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My New Identity

I went through a period of refining my story so that it would be sufficiently detailed and believable. When I went for a meal or a rest at one of the shelters and people asked me why I, a 12-year-old boy, was living alone, I would tell them my sob story.

Someone would say: “Oh, I am also from Kolozsvar! Where did you live?

On Rakoczy Street,” I would respond, hesitantly.

Me too. What number?

I would mumble a number and some story about forgetting the details during the turbulence of the past few months. The stranger would nod and say that he lived on the other end of the street, near the Catholic church named Sainte Catherine. The next time, I would add the catholic church to my story. Or if someone asked whether I knew the Katona family who lived on the same street, my answer was evasive, but the Katona family became our neighbours in my story from that point on.

When it came to my people, I just had to start talking about how they had both perished at the cruel hands of the damned Bolsheviks, shed a few tears, and all questioning on the subject would cease.

I selected a fictitious school–the Petofi Street Gymnasium–and a few popular names for teachers. When someone pointed out to me that I must be wrong because there was no Gymnasium on Petofi Street, I must mean Arpadi Street, I would laugh out of embarrassment and admit my mistake. The next time, my school was situated on the correct street. My story was pretty solid by the time it was critical to have all the details worked out.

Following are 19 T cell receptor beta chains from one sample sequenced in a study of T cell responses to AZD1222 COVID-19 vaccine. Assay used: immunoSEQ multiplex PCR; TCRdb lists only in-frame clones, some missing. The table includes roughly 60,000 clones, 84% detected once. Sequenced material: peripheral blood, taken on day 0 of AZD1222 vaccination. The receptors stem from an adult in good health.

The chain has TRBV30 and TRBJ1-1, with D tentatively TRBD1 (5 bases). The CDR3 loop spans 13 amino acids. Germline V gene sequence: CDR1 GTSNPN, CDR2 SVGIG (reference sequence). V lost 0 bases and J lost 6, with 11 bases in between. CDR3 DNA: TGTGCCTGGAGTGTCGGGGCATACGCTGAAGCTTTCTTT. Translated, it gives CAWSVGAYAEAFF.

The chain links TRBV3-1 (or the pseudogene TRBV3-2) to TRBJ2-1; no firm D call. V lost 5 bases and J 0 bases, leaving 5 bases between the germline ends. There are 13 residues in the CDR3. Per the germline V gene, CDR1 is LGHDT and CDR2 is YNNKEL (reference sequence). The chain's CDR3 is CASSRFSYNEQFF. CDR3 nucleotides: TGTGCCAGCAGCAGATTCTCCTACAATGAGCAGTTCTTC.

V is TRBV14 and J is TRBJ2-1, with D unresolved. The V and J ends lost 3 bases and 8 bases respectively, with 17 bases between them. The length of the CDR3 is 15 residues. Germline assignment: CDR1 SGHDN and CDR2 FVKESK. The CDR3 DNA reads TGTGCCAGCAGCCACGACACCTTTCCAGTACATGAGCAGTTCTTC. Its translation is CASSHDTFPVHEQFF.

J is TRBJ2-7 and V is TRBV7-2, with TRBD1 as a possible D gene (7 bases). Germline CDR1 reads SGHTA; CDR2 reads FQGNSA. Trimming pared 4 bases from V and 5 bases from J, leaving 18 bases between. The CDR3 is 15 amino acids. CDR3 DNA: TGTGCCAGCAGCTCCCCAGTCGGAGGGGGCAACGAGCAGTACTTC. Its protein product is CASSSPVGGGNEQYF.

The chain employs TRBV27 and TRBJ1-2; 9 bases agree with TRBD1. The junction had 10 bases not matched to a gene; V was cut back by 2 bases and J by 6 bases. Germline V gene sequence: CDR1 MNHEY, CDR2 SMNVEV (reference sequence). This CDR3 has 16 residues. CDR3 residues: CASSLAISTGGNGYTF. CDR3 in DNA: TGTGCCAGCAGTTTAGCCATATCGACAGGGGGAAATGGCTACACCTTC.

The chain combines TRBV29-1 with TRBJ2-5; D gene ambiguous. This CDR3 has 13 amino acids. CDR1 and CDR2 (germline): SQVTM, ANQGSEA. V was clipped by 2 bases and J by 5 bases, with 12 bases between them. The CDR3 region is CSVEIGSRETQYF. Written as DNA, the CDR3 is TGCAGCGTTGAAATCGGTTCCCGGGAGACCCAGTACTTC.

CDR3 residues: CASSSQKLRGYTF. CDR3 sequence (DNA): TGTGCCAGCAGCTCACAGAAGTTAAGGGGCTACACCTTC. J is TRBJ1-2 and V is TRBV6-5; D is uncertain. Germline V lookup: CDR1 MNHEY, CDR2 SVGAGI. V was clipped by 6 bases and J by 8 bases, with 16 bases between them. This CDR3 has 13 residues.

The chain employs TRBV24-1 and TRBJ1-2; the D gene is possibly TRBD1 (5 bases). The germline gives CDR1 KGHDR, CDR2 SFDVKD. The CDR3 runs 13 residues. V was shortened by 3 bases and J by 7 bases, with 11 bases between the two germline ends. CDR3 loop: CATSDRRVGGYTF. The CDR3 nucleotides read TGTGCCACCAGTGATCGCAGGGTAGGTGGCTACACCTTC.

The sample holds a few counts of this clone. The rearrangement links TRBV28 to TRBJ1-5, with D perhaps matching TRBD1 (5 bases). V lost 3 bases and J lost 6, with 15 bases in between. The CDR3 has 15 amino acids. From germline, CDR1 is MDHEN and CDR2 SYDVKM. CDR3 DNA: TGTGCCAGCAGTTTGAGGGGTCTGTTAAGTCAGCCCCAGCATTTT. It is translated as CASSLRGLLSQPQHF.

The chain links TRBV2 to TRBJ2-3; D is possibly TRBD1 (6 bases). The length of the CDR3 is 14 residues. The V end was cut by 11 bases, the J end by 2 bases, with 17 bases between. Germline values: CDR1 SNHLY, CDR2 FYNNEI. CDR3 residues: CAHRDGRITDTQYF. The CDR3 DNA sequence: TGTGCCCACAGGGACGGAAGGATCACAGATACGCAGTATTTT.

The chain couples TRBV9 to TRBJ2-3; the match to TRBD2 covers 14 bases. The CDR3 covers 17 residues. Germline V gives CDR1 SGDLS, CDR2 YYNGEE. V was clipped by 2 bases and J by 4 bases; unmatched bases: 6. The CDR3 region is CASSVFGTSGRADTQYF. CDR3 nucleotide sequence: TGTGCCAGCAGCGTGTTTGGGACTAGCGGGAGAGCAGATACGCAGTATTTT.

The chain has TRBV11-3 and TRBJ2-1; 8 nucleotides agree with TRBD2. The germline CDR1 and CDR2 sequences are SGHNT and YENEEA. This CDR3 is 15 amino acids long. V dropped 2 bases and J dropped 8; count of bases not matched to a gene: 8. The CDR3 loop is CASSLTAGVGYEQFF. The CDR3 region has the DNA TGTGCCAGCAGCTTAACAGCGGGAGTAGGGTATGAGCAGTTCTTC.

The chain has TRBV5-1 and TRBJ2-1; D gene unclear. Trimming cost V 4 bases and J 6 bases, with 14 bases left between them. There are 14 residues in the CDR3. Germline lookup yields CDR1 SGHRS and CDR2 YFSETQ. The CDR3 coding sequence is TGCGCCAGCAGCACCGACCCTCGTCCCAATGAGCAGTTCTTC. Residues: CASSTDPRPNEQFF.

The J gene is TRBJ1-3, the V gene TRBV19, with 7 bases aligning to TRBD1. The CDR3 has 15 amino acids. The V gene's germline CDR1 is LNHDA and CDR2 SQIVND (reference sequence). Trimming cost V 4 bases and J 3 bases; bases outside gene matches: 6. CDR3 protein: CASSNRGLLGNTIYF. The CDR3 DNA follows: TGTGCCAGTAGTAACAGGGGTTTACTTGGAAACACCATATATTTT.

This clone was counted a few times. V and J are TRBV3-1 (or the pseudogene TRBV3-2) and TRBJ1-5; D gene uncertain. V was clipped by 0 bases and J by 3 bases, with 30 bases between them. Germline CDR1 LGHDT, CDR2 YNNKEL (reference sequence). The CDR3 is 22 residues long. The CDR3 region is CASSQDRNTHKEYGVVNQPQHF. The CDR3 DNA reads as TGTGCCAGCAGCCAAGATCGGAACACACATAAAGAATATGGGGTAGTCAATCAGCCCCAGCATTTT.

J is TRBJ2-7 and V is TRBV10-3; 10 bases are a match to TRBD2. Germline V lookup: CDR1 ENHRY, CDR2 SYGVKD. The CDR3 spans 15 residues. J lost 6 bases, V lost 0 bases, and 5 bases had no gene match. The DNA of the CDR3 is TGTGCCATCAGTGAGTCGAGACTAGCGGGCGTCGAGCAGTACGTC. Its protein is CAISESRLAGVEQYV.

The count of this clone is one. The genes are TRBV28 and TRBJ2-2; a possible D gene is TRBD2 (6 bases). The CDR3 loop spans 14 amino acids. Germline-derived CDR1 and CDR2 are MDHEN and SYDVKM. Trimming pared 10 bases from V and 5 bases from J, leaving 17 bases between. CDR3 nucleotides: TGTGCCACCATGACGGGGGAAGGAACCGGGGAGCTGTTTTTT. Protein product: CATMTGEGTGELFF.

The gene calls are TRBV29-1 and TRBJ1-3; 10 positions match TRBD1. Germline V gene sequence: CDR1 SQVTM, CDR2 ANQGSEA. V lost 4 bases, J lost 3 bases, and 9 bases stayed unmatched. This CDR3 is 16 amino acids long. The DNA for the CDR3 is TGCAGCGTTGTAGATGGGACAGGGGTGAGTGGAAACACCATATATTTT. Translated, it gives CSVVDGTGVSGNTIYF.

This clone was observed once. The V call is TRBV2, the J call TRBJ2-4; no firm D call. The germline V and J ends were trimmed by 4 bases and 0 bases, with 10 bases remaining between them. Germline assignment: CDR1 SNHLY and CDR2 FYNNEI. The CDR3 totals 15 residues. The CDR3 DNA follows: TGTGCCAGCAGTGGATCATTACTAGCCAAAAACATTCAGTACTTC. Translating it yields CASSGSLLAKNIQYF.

In the meantime, I had learned to live on my own, away from our yellow star home for several days at a time. It was more dangerous to go to and from our “mini ghetto” than to live on my own in the refugee shelters.

The few catechism lessons I had taken from a priest back in 1943 came in very handy now. In the public shelter before we sat down to eat, we always recited a few prayers. The “Our Fathers” and “Hail Marys” came rolling off my tongue, as if I had been saying them forever. I also made the sign of the cross when I walked by a church or recited prayers. When a priest was present, we had to greet him humbly and genuflect in front of the crosses that hung on almost every wall of the shelter.

Another aspect of hiding my religious identity was more difficult and embarrassing. In washrooms, I had to hide my penis behind my hands if others were present. Similarly, I had difficulty taking showers at the shelters, as I could never count on being alone. Being discovered as circumcized was the surest, deadliest giveaway.

All in all, I kind of enjoyed my privileged status as a poor refugee child from the east. I never forgot that I was posing as someone else, but it made me laugh inside to see how easy it was to fool people and milk their sympathy. “If only they knew…“, I sometimes thought, when I sold my story to yet another person. I felt myself to be quite the little actor.

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